All Hail The Consumer

While I can’t deny the sleaze factor of our next story, I’ve got to admire the entrepreneurial spirit therein.  There is real adaptability in combining tech with a remarkable lack of ethics or even standards and applying it to the I-want-it-now retail mindset.  

A nurse of (charitably) dubious qualification has used Google to establish a bunch of virtual urgent care clinics, none of which actually exist, in Arizona, and some of which are attached to a Georgia LLC.  You can’t get in to be seen, but you can get texts back and forth from a “doctor”, who will call in prescriptions and bill you for a hefty “diagnosis fee.”  Simple, right?

Of course, you aren’t actually seeing a physician, so the value of your prescriptions may vary from worthless to dangerous, with no chance for any useful follow-up evaluation if the initial throw misses. 

The nurse in question is receiving scrutiny from the Arizona Board of Nursing for exceeding her authority.  But I wonder, did she even write these scripts, or was her name and license merely used as a front by some other party, setting up short lifespan virtual clinics” with as much longevity and traceability as prepaid cell phones?  Technology has moved fly-by-night pill dispensing from car trunks to low overhead, shadowy maps with the permanence of a mayfly.  Google is supposedly hot on the algorithmic trail in removing fraudulent business listings, but is that really their fault?

I’m not outraged over the gypsy pill purveyors, nor do I care if a state nursing board collects a scalp.  I have no sympathy for the board rep’s self-righteous statement, “If you don’t have the education to prescribe, you’re putting the public at risk.”

If someone bought a pair of hot speakers out of a van in a grocery store parking lot, would any of us feel sorry for them if they didn’t work?  The same principle applies here:  let the buyer beware.

Join 3,552 other subscribers

Get our awesome newsletter by signing up here. We don’t give your email out and we won’t spam you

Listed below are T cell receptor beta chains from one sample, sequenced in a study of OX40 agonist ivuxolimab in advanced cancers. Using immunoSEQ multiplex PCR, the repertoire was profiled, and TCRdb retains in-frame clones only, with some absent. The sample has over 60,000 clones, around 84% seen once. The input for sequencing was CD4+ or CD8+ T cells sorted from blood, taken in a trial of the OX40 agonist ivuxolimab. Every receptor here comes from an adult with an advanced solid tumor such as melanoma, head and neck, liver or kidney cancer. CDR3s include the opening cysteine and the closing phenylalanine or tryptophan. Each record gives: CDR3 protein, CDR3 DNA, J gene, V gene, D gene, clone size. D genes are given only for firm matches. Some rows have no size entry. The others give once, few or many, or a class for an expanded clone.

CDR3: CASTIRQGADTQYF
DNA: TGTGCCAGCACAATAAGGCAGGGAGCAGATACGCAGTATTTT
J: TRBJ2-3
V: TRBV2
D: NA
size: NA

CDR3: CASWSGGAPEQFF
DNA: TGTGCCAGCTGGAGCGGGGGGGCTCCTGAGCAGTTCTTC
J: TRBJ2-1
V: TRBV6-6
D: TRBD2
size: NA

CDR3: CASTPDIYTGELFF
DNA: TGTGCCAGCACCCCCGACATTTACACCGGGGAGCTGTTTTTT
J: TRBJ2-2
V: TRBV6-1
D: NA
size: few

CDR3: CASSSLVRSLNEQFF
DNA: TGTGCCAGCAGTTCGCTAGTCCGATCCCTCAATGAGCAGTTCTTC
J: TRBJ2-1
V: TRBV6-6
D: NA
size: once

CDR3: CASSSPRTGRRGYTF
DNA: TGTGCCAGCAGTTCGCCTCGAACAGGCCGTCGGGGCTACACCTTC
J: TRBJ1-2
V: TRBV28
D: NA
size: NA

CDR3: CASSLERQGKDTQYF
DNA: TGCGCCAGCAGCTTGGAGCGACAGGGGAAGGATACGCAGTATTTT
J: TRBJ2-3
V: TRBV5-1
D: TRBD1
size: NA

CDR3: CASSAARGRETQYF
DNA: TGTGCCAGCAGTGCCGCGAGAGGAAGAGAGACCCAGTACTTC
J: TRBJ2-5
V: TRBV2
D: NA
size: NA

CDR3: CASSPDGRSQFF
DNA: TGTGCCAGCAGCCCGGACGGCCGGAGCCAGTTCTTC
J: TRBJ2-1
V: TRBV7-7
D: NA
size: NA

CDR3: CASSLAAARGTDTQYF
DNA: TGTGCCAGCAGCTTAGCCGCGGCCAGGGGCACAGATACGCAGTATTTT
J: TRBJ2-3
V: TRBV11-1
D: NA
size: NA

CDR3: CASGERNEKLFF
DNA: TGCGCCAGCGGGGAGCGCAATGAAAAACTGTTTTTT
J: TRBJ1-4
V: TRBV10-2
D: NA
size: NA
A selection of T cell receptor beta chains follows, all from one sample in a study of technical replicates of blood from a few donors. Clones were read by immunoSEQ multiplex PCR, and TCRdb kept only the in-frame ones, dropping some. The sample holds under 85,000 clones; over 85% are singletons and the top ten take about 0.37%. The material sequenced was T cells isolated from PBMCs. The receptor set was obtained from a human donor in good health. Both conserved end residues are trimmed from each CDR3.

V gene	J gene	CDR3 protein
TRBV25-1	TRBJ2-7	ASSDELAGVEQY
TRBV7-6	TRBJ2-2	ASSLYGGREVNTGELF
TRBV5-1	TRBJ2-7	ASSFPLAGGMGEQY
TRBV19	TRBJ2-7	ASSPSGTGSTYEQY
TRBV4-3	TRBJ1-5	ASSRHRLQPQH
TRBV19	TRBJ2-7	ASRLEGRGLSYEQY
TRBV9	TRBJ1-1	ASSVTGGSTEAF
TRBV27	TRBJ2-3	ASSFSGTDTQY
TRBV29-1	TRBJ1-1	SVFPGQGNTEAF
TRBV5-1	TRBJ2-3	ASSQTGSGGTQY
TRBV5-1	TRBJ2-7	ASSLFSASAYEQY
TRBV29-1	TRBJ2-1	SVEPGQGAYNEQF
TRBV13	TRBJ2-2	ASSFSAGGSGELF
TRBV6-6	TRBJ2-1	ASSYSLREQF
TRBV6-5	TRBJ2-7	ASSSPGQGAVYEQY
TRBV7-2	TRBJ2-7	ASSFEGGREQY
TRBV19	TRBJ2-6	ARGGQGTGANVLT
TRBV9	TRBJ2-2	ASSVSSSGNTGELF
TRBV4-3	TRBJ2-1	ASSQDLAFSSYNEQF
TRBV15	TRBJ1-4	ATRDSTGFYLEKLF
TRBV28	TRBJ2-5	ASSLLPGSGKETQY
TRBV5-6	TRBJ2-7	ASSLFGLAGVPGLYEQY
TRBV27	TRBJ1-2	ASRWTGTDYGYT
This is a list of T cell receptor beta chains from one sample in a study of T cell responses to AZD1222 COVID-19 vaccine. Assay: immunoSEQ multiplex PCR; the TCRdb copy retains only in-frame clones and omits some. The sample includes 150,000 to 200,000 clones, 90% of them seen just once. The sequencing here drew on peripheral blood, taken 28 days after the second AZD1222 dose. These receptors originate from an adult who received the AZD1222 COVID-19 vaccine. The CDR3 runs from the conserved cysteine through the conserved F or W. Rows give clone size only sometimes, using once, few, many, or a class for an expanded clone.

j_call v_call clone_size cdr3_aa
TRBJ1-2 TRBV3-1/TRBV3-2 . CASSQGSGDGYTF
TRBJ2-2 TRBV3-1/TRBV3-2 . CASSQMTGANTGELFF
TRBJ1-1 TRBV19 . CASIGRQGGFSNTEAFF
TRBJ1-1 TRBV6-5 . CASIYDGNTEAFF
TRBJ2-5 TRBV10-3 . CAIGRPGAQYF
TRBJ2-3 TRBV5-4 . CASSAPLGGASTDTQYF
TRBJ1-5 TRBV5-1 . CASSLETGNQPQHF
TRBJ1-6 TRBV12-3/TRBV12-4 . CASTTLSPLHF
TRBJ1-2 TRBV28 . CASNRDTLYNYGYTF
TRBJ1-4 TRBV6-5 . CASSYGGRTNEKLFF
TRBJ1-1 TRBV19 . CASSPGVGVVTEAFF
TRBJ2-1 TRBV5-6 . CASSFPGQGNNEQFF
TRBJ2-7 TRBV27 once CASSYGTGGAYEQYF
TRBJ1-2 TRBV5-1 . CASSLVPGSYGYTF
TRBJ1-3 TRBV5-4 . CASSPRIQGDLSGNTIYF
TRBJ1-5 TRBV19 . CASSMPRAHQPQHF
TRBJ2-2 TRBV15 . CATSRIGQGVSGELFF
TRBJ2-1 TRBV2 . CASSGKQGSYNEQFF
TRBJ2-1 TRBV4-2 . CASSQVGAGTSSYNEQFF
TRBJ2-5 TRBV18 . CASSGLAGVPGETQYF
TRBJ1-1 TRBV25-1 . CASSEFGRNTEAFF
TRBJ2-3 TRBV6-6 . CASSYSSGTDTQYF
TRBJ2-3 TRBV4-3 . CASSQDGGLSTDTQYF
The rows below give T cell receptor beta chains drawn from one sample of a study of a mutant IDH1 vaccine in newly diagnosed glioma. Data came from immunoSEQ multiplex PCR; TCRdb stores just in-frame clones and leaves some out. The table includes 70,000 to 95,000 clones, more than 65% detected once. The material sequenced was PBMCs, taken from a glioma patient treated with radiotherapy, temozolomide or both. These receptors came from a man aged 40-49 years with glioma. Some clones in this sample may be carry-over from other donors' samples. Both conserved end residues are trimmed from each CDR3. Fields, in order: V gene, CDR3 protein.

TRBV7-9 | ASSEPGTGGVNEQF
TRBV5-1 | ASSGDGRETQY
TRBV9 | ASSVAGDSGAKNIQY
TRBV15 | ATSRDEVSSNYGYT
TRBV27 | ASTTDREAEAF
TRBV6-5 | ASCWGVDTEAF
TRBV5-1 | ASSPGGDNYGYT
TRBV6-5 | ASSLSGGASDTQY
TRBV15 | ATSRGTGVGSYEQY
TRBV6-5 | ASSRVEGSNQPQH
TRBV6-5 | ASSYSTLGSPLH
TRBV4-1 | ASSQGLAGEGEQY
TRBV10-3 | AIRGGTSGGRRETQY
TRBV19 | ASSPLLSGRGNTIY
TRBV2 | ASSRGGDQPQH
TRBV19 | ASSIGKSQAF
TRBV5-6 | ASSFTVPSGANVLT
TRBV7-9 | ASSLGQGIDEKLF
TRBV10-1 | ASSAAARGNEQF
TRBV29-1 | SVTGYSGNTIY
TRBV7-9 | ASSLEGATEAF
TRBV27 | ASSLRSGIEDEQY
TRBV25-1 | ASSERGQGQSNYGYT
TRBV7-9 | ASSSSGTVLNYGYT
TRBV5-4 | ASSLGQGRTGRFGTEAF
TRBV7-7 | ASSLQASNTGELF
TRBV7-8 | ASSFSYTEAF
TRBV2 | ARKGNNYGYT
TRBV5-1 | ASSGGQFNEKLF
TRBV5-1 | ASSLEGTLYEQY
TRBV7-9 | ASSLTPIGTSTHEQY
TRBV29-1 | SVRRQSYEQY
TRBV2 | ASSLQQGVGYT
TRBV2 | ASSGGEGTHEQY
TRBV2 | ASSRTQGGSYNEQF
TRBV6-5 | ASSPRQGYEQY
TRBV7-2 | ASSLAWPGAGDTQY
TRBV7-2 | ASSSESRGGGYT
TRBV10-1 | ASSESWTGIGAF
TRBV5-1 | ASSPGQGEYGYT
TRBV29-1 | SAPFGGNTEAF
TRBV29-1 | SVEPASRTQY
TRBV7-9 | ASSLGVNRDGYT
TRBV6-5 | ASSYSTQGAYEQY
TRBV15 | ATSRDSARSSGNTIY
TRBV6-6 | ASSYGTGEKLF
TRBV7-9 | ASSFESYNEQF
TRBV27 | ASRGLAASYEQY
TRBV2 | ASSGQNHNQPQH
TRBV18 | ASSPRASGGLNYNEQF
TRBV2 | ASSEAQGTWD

Pat Conrad MD

Pat Conrad is a full-time rural ER doc on the Florida Gulf Coast. After serving as a carrier naval flight officer, he graduated from the University of Florida College of Medicine, and the Tallahassee Family Medicine residency program. His commentary has appeared in Medical Economics and at . Conrad’s work stresses individual freedom and autonomy as the crucial foundation for medical excellence, is wary of all collective solutions, and recognizes that the vast majority of poisonous snakebites are concurrent with alcohol consumption. 

  1 comment for “All Hail The Consumer

  1. Aaron M. Levine
    March 4, 2020 at 3:23 pm

    We have a neighbor hood posting place, Next Door. There was a request this week from someone for an urgent care center for an antibiotic shot. I just read along. The people wanted Walgreen’s but the local one changed it to a Jenny Craig. CVS has one. The people, nearly all with masters or better degrees, were recommending these clinics rather than the MD Urgent Care centers. The comment, was generally there was no waiting or short waits, they were in network and not expensive. Plus the prescriptions can be picked up without going anywhere else. The one key point, was they lamented that the PA or NP would not give an antibiotic shot.

Comments are closed.